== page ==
This is where the performance dimension of the piece was most compelling. Daisey is as impatient with the self-congratulatory attitudes of theatergoing elites as he is disgusted with the divisive platform of a demagogue. He sympathized with poor, rural working-class whites who feel shafted by the global economy. The story is personal for him — he imagined a conversation about the candidates with his mother inside her trailer home in Maine — and he wants to make it personal for us by implicating us in what has happened politically, economically and culturally to the country.

More than once, Daisey referred to himself as an “artist” and therefore a “professional liar.” He was discreetly recalling for us the controversy that ensued when it was discovered that not everything narrated in his piece “The Agony and the Ecstasy of Steve Jobs” was factually true. Trump’s lawyers might have something to say about Daisey’s claims here, but theatergoers were more concerned with the story that was being uniquely woven in the monologist’s imagination.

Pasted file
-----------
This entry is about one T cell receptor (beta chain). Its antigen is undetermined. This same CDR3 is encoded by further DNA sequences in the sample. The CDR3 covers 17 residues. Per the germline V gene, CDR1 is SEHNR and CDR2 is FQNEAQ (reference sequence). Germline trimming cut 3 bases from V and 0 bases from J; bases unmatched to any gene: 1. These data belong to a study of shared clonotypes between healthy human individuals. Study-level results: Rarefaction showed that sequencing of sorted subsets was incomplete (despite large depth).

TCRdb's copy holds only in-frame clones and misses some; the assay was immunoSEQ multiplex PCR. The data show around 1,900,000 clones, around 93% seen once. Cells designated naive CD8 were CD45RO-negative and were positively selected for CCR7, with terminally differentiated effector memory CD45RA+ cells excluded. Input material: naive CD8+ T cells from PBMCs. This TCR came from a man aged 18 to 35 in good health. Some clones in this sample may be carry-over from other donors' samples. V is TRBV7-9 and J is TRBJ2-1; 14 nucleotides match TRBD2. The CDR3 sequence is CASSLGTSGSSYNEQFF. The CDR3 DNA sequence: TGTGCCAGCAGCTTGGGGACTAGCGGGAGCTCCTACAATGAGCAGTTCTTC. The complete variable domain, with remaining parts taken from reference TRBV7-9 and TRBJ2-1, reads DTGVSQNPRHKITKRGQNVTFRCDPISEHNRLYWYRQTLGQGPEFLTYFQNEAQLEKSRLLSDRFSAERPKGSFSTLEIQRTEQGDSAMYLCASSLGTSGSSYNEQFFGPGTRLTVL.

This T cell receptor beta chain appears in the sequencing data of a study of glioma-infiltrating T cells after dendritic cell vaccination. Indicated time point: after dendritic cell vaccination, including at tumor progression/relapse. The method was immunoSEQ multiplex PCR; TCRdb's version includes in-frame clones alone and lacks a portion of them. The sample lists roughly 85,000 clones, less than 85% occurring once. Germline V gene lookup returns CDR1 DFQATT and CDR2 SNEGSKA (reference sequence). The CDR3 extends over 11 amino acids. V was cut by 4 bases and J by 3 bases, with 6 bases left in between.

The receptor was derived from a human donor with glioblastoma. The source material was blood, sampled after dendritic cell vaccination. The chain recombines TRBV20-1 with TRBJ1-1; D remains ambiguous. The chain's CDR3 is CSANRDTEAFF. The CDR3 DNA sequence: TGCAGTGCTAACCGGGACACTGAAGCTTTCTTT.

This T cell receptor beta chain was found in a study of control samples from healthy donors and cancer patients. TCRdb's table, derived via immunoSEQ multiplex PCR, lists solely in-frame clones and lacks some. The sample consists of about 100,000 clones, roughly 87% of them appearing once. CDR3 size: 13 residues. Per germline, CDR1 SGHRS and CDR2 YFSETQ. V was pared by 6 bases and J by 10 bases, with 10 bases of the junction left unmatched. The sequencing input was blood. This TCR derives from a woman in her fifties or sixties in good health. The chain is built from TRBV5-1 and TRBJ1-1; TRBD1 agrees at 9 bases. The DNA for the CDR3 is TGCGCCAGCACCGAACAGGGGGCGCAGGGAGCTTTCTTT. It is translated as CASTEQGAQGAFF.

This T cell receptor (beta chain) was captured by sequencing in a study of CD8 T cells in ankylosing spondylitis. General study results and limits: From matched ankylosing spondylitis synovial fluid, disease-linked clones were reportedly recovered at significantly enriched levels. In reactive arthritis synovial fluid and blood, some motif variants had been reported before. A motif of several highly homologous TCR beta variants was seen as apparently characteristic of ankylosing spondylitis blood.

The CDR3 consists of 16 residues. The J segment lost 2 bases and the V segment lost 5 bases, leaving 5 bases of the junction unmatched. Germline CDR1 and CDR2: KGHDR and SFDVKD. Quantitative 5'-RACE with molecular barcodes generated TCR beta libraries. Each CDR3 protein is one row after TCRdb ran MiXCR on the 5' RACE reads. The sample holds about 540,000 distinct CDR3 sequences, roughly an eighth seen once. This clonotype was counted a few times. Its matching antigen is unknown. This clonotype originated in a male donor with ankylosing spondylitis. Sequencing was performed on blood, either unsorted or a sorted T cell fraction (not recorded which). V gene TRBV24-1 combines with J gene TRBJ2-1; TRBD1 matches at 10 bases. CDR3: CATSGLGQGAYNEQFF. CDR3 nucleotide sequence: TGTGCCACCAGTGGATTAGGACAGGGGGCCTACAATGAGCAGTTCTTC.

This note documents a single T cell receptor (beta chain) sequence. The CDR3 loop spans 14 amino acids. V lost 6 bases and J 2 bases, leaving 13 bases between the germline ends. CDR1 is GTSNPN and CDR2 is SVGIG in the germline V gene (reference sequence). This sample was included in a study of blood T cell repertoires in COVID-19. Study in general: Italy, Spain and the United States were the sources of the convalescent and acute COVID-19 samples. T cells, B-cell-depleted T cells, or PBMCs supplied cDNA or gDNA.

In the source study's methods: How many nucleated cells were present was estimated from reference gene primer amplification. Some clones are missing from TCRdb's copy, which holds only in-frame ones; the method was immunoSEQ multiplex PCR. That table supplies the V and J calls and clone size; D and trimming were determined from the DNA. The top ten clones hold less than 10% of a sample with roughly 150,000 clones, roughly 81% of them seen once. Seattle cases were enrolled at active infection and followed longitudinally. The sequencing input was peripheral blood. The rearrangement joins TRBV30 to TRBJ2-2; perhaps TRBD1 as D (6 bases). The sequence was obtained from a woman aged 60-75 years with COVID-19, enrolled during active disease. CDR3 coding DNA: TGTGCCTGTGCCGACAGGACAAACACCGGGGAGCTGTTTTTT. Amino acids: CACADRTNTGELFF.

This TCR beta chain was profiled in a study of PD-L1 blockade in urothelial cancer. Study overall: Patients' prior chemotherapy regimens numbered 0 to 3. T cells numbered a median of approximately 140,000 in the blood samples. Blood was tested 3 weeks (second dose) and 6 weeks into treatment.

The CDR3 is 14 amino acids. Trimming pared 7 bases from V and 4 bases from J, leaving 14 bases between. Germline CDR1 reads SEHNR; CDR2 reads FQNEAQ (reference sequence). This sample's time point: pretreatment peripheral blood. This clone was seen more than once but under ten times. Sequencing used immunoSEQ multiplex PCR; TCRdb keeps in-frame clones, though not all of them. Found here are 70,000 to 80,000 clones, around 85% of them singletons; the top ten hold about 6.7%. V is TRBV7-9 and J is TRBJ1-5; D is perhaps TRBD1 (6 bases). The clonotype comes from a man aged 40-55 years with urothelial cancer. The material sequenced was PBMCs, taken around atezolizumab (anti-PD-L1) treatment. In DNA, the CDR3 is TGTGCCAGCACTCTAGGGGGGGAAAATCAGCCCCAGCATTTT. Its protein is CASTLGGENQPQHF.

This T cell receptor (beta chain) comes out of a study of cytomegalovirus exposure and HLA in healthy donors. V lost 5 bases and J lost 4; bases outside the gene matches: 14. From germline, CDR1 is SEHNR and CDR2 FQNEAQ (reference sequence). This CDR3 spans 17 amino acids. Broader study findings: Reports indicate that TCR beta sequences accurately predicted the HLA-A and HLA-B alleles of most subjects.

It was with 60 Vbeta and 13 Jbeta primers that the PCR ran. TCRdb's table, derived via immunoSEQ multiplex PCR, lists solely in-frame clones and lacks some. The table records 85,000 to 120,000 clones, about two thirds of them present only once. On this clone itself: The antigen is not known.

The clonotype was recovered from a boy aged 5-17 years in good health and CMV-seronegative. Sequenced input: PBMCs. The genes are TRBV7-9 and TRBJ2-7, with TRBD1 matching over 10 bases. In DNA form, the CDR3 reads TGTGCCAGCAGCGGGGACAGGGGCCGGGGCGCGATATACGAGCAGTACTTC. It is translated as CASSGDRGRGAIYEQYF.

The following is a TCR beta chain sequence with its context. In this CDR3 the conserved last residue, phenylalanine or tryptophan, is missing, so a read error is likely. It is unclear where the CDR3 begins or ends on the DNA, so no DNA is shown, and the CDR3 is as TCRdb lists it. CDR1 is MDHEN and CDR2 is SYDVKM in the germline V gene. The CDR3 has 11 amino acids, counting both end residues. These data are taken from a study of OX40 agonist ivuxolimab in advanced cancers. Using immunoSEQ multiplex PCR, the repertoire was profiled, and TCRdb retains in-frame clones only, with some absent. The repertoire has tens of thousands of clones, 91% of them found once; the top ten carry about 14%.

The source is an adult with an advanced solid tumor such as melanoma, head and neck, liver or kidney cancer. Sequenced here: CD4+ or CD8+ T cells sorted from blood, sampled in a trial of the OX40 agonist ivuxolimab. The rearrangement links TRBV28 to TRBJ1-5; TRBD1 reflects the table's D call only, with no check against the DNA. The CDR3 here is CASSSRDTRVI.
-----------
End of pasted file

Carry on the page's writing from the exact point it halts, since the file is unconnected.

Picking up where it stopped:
The truth, ultimately, is interpretive. And in any case the show’s originality lies more in its delivery than in its details.


The awkwardness that occurred from time to time in Daisey’s rapport with the audience — the way he turned on us intermittently while making the case against Trump, the laughter that was shoved back down our throats when it grew too “smug” — helped to transform a screed into something more theatrically dynamic and innovative.

Directed by Isaac Butler, the production set up no interference between Daisey and the audience. The focus was entirely on his speaking presence. Trusting in the audience’s attention span, “The Trump Card” is the equivalent of long-form journalism. It needs a ruthless editor, but there’s much to collectively chomp on as we await the outcome of this terrifying election.

Follow me @charlesmcnulty